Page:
I'm not sure that I'd agree with the statement that this is "bullying".
Like the article said, Sony sold consoles at a loss on the assumption that
they'd make money back on game sales (and possibly online subscriptions,
though they seem to have abandoned that for now).
Researchers were taking advantage of the Linux option to get subsidized
cell PCs from Sony. The thing is, Sony is a company, not a charity, and
they've racked up awful losses the last few years. They couldn't possibly
justify this loss-making subsidy to their investors.
A better option would be to charge a fee for allowing "foreign" OS
installs, effectively covering the cost of the subsidy.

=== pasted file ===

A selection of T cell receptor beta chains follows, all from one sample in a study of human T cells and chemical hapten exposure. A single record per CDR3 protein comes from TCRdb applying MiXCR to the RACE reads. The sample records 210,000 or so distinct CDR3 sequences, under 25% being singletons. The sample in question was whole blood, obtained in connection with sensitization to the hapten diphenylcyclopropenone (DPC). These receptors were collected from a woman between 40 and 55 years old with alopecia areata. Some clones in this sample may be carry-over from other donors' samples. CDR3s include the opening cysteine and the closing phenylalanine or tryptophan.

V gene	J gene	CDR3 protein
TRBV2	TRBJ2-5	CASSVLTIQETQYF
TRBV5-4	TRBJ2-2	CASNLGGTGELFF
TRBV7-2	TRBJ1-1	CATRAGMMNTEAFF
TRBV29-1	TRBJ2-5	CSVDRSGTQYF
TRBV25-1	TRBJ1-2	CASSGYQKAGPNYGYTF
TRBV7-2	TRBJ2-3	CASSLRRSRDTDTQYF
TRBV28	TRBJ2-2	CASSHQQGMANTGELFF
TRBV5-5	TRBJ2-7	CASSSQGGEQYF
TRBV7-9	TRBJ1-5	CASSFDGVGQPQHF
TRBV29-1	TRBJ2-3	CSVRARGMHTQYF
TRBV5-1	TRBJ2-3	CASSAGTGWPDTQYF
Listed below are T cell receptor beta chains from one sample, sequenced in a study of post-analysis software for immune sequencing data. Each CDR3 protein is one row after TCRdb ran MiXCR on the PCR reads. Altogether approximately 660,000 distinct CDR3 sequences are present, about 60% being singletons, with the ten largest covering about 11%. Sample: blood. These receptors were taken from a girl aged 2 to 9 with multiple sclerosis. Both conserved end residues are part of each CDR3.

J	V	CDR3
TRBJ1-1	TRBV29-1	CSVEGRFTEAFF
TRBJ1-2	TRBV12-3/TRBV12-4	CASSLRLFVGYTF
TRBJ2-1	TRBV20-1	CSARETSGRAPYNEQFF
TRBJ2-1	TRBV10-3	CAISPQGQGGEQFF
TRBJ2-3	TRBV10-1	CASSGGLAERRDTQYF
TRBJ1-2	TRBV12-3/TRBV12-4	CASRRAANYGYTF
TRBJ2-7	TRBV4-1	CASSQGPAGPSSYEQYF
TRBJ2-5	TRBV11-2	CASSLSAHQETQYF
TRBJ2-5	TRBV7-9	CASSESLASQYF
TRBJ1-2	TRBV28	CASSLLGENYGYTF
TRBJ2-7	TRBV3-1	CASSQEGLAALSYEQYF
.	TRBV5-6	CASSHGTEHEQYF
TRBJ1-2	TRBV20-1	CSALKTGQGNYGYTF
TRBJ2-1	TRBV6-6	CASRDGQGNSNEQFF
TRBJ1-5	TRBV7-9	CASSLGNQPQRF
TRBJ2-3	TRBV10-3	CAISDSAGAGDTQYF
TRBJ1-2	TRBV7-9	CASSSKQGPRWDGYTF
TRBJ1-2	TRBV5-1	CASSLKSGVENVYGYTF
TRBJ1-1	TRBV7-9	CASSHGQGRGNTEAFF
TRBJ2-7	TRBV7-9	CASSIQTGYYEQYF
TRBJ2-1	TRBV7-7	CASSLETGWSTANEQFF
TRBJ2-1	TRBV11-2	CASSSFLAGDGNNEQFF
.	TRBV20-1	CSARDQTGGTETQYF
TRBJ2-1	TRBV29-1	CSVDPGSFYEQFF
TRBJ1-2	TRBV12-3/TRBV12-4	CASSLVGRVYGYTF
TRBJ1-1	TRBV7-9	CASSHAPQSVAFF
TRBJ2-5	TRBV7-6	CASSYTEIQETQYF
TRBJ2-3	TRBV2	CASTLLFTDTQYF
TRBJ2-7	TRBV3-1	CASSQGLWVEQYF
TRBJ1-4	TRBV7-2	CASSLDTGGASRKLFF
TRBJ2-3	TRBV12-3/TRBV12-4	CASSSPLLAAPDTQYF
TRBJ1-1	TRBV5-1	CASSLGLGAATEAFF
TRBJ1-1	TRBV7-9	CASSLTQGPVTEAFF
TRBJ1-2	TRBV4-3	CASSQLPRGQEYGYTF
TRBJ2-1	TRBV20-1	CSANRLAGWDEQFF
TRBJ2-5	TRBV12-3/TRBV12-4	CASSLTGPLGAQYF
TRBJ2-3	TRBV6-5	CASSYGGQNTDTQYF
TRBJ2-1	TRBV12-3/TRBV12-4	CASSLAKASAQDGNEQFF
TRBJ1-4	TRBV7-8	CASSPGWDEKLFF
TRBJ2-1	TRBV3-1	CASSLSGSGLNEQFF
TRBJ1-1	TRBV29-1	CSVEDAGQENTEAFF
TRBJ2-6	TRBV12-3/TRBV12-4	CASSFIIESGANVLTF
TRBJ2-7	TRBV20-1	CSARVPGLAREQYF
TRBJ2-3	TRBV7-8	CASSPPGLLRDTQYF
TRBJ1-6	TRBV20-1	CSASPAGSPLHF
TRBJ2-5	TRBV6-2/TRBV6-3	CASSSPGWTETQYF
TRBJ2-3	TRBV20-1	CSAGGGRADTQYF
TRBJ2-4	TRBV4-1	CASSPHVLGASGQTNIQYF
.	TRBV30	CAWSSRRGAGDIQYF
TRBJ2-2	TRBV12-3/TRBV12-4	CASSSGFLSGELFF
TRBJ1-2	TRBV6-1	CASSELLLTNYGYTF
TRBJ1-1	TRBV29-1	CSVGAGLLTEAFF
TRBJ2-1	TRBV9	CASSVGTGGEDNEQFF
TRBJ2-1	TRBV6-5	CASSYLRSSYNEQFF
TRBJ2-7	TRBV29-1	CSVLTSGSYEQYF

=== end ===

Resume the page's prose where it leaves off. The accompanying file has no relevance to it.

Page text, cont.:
In the meantime, I can't help but think that anyone who's already bought
Playstations as research boxes are fine, they've already installed Linux,
and they have little or no need for "firmware" upgrades which are just
fixes to the PS3 OS, and to the best of my knowledge have no real relation
to actual firmware (in the classic PC sense) at all. So researchers who
took advantage of this aren't being ripped off.
The only people who could claim to have been duped were people who bought
it because they could install Linux on it, but never got round to it. These
people still have the opportunity to do that, they just now have to decide
is it a gaming machine, or a work machine: they can't have it both ways.